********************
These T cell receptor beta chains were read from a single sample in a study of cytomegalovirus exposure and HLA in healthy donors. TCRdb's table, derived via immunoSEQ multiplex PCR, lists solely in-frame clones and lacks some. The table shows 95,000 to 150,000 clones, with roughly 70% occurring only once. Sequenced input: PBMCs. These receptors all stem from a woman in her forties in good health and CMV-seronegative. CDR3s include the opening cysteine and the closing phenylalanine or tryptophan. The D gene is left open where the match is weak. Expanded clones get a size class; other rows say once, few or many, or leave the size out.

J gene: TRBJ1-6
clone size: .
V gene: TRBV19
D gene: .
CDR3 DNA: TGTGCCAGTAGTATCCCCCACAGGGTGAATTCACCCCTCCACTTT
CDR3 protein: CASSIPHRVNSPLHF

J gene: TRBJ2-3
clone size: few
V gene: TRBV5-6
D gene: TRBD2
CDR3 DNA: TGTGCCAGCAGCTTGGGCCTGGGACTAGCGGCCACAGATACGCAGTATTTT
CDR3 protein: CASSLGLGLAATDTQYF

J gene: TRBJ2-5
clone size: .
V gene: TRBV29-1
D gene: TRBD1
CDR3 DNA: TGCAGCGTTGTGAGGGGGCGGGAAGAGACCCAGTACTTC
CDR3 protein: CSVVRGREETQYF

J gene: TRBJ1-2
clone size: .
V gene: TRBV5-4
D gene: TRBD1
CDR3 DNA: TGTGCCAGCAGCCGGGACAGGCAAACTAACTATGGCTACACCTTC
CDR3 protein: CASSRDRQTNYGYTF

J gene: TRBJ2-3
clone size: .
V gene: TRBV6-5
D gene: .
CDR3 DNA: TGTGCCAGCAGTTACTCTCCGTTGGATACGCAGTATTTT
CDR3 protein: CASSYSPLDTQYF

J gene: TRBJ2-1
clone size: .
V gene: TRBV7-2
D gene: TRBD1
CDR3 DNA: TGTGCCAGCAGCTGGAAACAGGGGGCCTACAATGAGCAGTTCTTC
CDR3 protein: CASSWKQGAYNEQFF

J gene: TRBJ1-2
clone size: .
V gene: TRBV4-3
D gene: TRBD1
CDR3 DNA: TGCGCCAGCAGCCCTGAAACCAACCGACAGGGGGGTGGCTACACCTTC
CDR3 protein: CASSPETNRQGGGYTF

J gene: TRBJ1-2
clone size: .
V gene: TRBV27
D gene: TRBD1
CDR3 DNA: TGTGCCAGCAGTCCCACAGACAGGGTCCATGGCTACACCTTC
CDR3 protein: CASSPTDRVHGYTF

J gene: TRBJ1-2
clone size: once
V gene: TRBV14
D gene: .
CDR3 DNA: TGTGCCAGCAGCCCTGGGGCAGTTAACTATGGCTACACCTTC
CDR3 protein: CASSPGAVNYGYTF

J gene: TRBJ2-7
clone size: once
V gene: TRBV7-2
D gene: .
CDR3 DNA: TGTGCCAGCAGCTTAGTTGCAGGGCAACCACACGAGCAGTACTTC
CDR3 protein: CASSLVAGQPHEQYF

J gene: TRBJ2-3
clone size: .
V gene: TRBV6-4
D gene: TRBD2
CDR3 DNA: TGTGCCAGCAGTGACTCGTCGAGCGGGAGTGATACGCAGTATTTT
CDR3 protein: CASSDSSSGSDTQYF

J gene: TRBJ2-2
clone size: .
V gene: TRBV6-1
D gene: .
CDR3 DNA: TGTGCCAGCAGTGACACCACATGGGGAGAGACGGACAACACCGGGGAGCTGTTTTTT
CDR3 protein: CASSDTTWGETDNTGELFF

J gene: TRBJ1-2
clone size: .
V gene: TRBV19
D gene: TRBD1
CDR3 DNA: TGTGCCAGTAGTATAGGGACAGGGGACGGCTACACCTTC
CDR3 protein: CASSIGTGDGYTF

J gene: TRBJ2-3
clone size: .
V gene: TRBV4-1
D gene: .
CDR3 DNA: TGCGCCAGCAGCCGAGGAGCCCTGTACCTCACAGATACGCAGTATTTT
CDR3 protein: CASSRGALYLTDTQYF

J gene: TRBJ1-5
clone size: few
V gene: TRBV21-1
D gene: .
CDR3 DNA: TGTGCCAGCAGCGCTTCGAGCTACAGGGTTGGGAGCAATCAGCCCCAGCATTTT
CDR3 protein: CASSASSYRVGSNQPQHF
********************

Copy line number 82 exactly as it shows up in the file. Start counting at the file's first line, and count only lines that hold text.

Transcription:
V gene: TRBV4-1